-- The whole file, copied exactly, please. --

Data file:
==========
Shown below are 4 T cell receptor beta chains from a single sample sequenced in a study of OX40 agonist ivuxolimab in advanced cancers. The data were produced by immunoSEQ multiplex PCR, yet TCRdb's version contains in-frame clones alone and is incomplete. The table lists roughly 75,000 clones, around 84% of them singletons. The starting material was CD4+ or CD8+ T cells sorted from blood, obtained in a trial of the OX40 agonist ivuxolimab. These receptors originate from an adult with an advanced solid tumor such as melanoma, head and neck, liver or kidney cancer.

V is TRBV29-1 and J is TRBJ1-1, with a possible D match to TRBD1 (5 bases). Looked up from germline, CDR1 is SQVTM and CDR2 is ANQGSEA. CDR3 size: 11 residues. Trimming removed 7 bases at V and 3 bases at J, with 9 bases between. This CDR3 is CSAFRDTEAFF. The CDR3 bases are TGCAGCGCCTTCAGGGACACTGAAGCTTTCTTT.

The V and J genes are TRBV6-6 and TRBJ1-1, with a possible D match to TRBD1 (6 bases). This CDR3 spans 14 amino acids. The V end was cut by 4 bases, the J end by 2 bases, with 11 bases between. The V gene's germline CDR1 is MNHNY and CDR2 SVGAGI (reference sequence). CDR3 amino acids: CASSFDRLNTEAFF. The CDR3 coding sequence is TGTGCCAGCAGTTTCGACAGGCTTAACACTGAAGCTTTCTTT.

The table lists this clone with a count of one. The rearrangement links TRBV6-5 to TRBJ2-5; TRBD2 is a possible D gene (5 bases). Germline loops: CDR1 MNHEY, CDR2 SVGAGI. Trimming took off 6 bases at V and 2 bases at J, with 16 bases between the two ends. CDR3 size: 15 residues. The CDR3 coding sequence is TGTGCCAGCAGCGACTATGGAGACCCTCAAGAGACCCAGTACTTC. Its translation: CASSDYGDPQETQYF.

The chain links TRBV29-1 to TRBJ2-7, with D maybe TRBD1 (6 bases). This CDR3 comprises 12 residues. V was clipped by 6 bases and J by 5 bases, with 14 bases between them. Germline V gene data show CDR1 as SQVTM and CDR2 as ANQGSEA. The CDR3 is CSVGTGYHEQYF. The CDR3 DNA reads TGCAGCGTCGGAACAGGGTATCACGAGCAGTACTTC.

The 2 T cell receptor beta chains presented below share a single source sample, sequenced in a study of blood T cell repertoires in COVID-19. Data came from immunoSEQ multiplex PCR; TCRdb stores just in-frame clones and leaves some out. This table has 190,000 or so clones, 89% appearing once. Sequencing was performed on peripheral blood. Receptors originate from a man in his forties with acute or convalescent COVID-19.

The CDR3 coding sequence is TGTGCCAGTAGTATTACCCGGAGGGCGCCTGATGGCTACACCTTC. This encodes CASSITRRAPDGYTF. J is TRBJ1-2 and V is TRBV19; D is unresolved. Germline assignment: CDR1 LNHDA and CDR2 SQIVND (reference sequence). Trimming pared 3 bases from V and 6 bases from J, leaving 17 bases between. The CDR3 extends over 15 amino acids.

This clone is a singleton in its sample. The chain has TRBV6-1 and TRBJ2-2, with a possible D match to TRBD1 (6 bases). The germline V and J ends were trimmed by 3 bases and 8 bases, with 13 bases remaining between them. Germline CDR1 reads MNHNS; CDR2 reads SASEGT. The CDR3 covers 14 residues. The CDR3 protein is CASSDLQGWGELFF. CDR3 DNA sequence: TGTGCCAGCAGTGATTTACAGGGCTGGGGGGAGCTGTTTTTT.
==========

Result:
Shown below are 4 T cell receptor beta chains from a single sample sequenced in a study of OX40 agonist ivuxolimab in advanced cancers. The data were produced by immunoSEQ multiplex PCR, yet TCRdb's version contains in-frame clones alone and is incomplete. The table lists roughly 75,000 clones, around 84% of them singletons. The starting material was CD4+ or CD8+ T cells sorted from blood, obtained in a trial of the OX40 agonist ivuxolimab. These receptors originate from an adult with an advanced solid tumor such as melanoma, head and neck, liver or kidney cancer.

V is TRBV29-1 and J is TRBJ1-1, with a possible D match to TRBD1 (5 bases). Looked up from germline, CDR1 is SQVTM and CDR2 is ANQGSEA. CDR3 size: 11 residues. Trimming removed 7 bases at V and 3 bases at J, with 9 bases between. This CDR3 is CSAFRDTEAFF. The CDR3 bases are TGCAGCGCCTTCAGGGACACTGAAGCTTTCTTT.

The V and J genes are TRBV6-6 and TRBJ1-1, with a possible D match to TRBD1 (6 bases). This CDR3 spans 14 amino acids. The V end was cut by 4 bases, the J end by 2 bases, with 11 bases between. The V gene's germline CDR1 is MNHNY and CDR2 SVGAGI (reference sequence). CDR3 amino acids: CASSFDRLNTEAFF. The CDR3 coding sequence is TGTGCCAGCAGTTTCGACAGGCTTAACACTGAAGCTTTCTTT.

The table lists this clone with a count of one. The rearrangement links TRBV6-5 to TRBJ2-5; TRBD2 is a possible D gene (5 bases). Germline loops: CDR1 MNHEY, CDR2 SVGAGI. Trimming took off 6 bases at V and 2 bases at J, with 16 bases between the two ends. CDR3 size: 15 residues. The CDR3 coding sequence is TGTGCCAGCAGCGACTATGGAGACCCTCAAGAGACCCAGTACTTC. Its translation: CASSDYGDPQETQYF.

The chain links TRBV29-1 to TRBJ2-7, with D maybe TRBD1 (6 bases). This CDR3 comprises 12 residues. V was clipped by 6 bases and J by 5 bases, with 14 bases between them. Germline V gene data show CDR1 as SQVTM and CDR2 as ANQGSEA. The CDR3 is CSVGTGYHEQYF. The CDR3 DNA reads TGCAGCGTCGGAACAGGGTATCACGAGCAGTACTTC.

The 2 T cell receptor beta chains presented below share a single source sample, sequenced in a study of blood T cell repertoires in COVID-19. Data came from immunoSEQ multiplex PCR; TCRdb stores just in-frame clones and leaves some out. This table has 190,000 or so clones, 89% appearing once. Sequencing was performed on peripheral blood. Receptors originate from a man in his forties with acute or convalescent COVID-19.

The CDR3 coding sequence is TGTGCCAGTAGTATTACCCGGAGGGCGCCTGATGGCTACACCTTC. This encodes CASSITRRAPDGYTF. J is TRBJ1-2 and V is TRBV19; D is unresolved. Germline assignment: CDR1 LNHDA and CDR2 SQIVND (reference sequence). Trimming pared 3 bases from V and 6 bases from J, leaving 17 bases between. The CDR3 extends over 15 amino acids.

This clone is a singleton in its sample. The chain has TRBV6-1 and TRBJ2-2, with a possible D match to TRBD1 (6 bases). The germline V and J ends were trimmed by 3 bases and 8 bases, with 13 bases remaining between them. Germline CDR1 reads MNHNS; CDR2 reads SASEGT. The CDR3 covers 14 residues. The CDR3 protein is CASSDLQGWGELFF. CDR3 DNA sequence: TGTGCCAGCAGTGATTTACAGGGCTGGGGGGAGCTGTTTTTT.